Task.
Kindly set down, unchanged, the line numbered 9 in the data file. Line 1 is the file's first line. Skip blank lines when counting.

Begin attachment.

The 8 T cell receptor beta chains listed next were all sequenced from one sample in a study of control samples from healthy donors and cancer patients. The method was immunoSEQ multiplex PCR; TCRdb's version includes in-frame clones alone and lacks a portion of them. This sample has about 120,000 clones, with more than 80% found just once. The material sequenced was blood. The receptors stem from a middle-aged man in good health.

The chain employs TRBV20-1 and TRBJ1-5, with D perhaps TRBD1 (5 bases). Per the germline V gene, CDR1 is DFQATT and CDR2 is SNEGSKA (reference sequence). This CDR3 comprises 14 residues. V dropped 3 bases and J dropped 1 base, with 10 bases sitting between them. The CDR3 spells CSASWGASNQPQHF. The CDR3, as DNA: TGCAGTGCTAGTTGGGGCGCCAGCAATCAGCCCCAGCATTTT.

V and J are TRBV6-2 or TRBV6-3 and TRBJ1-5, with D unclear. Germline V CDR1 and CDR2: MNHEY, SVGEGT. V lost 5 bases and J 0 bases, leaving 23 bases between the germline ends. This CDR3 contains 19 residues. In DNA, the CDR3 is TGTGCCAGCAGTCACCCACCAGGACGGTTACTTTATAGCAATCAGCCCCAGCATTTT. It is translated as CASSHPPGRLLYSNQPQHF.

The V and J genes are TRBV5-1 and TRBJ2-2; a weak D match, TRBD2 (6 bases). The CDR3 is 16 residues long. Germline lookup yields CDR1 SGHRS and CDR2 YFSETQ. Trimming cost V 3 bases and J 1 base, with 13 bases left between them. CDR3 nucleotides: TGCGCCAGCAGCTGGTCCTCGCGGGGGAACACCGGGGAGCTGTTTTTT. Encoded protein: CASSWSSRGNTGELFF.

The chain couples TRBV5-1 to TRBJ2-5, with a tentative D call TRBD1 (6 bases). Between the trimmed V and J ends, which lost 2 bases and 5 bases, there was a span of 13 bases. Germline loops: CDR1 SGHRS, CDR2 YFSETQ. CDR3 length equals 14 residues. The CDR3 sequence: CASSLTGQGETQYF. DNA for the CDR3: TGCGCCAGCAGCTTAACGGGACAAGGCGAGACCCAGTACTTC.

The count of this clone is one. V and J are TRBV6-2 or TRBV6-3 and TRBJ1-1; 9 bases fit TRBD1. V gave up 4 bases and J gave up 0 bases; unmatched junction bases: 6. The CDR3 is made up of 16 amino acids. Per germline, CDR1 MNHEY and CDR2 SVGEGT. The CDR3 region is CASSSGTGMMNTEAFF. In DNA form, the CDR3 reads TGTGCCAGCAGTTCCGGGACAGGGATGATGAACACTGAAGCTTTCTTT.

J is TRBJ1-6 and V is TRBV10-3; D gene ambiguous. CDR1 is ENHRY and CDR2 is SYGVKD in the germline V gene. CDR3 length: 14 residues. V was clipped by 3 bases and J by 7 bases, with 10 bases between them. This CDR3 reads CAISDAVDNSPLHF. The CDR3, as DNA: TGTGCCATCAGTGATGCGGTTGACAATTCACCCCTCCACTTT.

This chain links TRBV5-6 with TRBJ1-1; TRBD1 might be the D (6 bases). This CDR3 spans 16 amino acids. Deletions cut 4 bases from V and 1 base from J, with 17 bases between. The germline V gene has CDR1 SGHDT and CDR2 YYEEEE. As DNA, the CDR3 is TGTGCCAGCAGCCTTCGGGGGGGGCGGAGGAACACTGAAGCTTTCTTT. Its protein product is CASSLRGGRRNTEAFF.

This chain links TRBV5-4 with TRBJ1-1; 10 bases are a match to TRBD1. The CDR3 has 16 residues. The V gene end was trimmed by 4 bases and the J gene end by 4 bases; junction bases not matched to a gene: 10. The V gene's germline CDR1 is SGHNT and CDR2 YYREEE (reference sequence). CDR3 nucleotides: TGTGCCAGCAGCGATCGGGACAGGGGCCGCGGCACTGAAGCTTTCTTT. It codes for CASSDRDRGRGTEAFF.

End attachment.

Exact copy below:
This chain links TRBV5-4 with TRBJ1-1; 10 bases are a match to TRBD1. The CDR3 has 16 residues. The V gene end was trimmed by 4 bases and the J gene end by 4 bases; junction bases not matched to a gene: 10. The V gene's germline CDR1 is SGHNT and CDR2 YYREEE (reference sequence). CDR3 nucleotides: TGTGCCAGCAGCGATCGGGACAGGGGCCGCGGCACTGAAGCTTTCTTT. It codes for CASSDRDRGRGTEAFF.